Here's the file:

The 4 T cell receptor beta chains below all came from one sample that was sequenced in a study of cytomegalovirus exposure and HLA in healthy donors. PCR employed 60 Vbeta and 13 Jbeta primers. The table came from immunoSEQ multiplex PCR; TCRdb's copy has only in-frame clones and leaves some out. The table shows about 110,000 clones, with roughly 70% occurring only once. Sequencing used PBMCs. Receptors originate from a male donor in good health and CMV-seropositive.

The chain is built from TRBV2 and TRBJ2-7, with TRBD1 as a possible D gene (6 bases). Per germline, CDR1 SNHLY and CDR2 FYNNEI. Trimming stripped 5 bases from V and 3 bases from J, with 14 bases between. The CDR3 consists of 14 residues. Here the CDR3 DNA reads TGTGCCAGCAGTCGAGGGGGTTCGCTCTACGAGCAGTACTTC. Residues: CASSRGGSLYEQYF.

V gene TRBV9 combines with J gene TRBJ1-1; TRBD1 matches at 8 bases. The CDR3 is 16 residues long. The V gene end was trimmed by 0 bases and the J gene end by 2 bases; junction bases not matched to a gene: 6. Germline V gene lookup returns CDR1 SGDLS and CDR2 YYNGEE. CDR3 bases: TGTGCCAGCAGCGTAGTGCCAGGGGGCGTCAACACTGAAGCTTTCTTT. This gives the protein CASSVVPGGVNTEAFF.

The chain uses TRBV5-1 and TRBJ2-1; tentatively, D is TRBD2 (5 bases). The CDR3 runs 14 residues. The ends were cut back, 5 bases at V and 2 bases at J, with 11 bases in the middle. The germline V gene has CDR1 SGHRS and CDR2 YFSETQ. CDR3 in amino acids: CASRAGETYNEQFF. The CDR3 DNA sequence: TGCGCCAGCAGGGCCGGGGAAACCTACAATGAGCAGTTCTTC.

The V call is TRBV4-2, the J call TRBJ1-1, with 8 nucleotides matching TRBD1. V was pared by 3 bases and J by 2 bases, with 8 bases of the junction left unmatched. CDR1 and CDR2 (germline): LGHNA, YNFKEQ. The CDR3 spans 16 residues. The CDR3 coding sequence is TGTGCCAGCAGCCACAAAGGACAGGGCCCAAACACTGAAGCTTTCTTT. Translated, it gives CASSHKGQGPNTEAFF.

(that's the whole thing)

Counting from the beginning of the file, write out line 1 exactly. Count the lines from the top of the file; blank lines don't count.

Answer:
The 4 T cell receptor beta chains below all came from one sample that was sequenced in a study of cytomegalovirus exposure and HLA in healthy donors. PCR employed 60 Vbeta and 13 Jbeta primers. The table came from immunoSEQ multiplex PCR; TCRdb's copy has only in-frame clones and leaves some out. The table shows about 110,000 clones, with roughly 70% occurring only once. Sequencing used PBMCs. Receptors originate from a male donor in good health and CMV-seropositive.